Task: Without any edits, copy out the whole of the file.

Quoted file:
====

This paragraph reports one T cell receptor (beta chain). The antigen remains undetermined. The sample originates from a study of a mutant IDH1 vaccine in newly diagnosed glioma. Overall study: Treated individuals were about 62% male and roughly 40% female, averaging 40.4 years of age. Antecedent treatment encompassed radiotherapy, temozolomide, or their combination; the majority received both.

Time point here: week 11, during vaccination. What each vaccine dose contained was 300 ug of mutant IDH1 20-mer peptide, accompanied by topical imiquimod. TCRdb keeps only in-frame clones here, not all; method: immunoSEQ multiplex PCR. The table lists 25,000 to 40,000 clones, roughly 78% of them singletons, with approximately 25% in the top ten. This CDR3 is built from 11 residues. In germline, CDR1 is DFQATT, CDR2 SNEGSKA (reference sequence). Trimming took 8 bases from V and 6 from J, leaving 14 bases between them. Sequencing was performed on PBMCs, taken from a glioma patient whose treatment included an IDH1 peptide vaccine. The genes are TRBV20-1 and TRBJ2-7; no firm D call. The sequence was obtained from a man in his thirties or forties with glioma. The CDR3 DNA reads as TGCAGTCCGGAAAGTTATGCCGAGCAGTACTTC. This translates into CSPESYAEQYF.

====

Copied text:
This paragraph reports one T cell receptor (beta chain). The antigen remains undetermined. The sample originates from a study of a mutant IDH1 vaccine in newly diagnosed glioma. Overall study: Treated individuals were about 62% male and roughly 40% female, averaging 40.4 years of age. Antecedent treatment encompassed radiotherapy, temozolomide, or their combination; the majority received both.

Time point here: week 11, during vaccination. What each vaccine dose contained was 300 ug of mutant IDH1 20-mer peptide, accompanied by topical imiquimod. TCRdb keeps only in-frame clones here, not all; method: immunoSEQ multiplex PCR. The table lists 25,000 to 40,000 clones, roughly 78% of them singletons, with approximately 25% in the top ten. This CDR3 is built from 11 residues. In germline, CDR1 is DFQATT, CDR2 SNEGSKA (reference sequence). Trimming took 8 bases from V and 6 from J, leaving 14 bases between them. Sequencing was performed on PBMCs, taken from a glioma patient whose treatment included an IDH1 peptide vaccine. The genes are TRBV20-1 and TRBJ2-7; no firm D call. The sequence was obtained from a man in his thirties or forties with glioma. The CDR3 DNA reads as TGCAGTCCGGAAAGTTATGCCGAGCAGTACTTC. This translates into CSPESYAEQYF.